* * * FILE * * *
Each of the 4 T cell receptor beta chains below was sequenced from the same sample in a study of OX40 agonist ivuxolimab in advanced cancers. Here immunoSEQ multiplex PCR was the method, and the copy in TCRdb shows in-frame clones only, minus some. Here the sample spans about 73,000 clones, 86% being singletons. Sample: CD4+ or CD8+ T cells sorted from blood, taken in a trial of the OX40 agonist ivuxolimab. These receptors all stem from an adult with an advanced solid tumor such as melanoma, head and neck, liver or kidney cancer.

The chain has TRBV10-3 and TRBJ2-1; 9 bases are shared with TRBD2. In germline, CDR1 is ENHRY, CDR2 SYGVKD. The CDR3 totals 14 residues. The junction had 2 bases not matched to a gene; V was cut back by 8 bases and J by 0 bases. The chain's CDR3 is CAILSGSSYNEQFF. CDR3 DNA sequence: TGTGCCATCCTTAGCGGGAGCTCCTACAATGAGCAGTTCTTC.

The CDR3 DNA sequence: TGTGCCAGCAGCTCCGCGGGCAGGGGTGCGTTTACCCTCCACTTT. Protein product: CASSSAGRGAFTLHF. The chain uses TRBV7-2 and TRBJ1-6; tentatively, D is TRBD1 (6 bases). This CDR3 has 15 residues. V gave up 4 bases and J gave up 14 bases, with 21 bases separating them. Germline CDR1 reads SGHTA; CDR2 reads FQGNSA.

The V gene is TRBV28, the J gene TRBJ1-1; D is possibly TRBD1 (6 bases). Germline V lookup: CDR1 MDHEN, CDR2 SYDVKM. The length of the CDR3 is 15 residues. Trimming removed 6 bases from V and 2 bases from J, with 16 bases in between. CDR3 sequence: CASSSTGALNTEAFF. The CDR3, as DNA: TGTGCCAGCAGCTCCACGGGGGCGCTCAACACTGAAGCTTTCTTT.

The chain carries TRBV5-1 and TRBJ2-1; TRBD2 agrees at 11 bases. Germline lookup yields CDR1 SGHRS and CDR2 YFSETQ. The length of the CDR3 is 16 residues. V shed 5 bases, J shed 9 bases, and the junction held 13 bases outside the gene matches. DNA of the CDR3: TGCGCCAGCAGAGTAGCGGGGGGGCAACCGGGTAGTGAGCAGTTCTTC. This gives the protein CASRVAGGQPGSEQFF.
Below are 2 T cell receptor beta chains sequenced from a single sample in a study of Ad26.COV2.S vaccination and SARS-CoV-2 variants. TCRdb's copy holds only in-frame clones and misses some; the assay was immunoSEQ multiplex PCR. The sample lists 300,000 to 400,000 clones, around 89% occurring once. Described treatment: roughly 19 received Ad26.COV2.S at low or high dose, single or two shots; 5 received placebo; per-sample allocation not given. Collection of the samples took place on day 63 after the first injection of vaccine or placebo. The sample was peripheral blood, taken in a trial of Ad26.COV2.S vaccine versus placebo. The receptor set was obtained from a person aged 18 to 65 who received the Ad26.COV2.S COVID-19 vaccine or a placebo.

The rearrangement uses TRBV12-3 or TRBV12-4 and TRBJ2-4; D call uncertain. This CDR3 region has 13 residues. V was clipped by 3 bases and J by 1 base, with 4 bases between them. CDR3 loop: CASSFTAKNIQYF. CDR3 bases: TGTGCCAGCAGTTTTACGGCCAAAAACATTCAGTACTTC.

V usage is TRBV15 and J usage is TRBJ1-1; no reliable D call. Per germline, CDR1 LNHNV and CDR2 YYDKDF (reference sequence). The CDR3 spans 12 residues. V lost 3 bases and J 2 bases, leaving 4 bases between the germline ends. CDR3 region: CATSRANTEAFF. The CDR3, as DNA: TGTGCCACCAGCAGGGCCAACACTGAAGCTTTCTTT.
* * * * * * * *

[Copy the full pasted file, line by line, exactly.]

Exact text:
Each of the 4 T cell receptor beta chains below was sequenced from the same sample in a study of OX40 agonist ivuxolimab in advanced cancers. Here immunoSEQ multiplex PCR was the method, and the copy in TCRdb shows in-frame clones only, minus some. Here the sample spans about 73,000 clones, 86% being singletons. Sample: CD4+ or CD8+ T cells sorted from blood, taken in a trial of the OX40 agonist ivuxolimab. These receptors all stem from an adult with an advanced solid tumor such as melanoma, head and neck, liver or kidney cancer.

The chain has TRBV10-3 and TRBJ2-1; 9 bases are shared with TRBD2. In germline, CDR1 is ENHRY, CDR2 SYGVKD. The CDR3 totals 14 residues. The junction had 2 bases not matched to a gene; V was cut back by 8 bases and J by 0 bases. The chain's CDR3 is CAILSGSSYNEQFF. CDR3 DNA sequence: TGTGCCATCCTTAGCGGGAGCTCCTACAATGAGCAGTTCTTC.

The CDR3 DNA sequence: TGTGCCAGCAGCTCCGCGGGCAGGGGTGCGTTTACCCTCCACTTT. Protein product: CASSSAGRGAFTLHF. The chain uses TRBV7-2 and TRBJ1-6; tentatively, D is TRBD1 (6 bases). This CDR3 has 15 residues. V gave up 4 bases and J gave up 14 bases, with 21 bases separating them. Germline CDR1 reads SGHTA; CDR2 reads FQGNSA.

The V gene is TRBV28, the J gene TRBJ1-1; D is possibly TRBD1 (6 bases). Germline V lookup: CDR1 MDHEN, CDR2 SYDVKM. The length of the CDR3 is 15 residues. Trimming removed 6 bases from V and 2 bases from J, with 16 bases in between. CDR3 sequence: CASSSTGALNTEAFF. The CDR3, as DNA: TGTGCCAGCAGCTCCACGGGGGCGCTCAACACTGAAGCTTTCTTT.

The chain carries TRBV5-1 and TRBJ2-1; TRBD2 agrees at 11 bases. Germline lookup yields CDR1 SGHRS and CDR2 YFSETQ. The length of the CDR3 is 16 residues. V shed 5 bases, J shed 9 bases, and the junction held 13 bases outside the gene matches. DNA of the CDR3: TGCGCCAGCAGAGTAGCGGGGGGGCAACCGGGTAGTGAGCAGTTCTTC. This gives the protein CASRVAGGQPGSEQFF.
Below are 2 T cell receptor beta chains sequenced from a single sample in a study of Ad26.COV2.S vaccination and SARS-CoV-2 variants. TCRdb's copy holds only in-frame clones and misses some; the assay was immunoSEQ multiplex PCR. The sample lists 300,000 to 400,000 clones, around 89% occurring once. Described treatment: roughly 19 received Ad26.COV2.S at low or high dose, single or two shots; 5 received placebo; per-sample allocation not given. Collection of the samples took place on day 63 after the first injection of vaccine or placebo. The sample was peripheral blood, taken in a trial of Ad26.COV2.S vaccine versus placebo. The receptor set was obtained from a person aged 18 to 65 who received the Ad26.COV2.S COVID-19 vaccine or a placebo.

The rearrangement uses TRBV12-3 or TRBV12-4 and TRBJ2-4; D call uncertain. This CDR3 region has 13 residues. V was clipped by 3 bases and J by 1 base, with 4 bases between them. CDR3 loop: CASSFTAKNIQYF. CDR3 bases: TGTGCCAGCAGTTTTACGGCCAAAAACATTCAGTACTTC.

V usage is TRBV15 and J usage is TRBJ1-1; no reliable D call. Per germline, CDR1 LNHNV and CDR2 YYDKDF (reference sequence). The CDR3 spans 12 residues. V lost 3 bases and J 2 bases, leaving 4 bases between the germline ends. CDR3 region: CATSRANTEAFF. The CDR3, as DNA: TGTGCCACCAGCAGGGCCAACACTGAAGCTTTCTTT.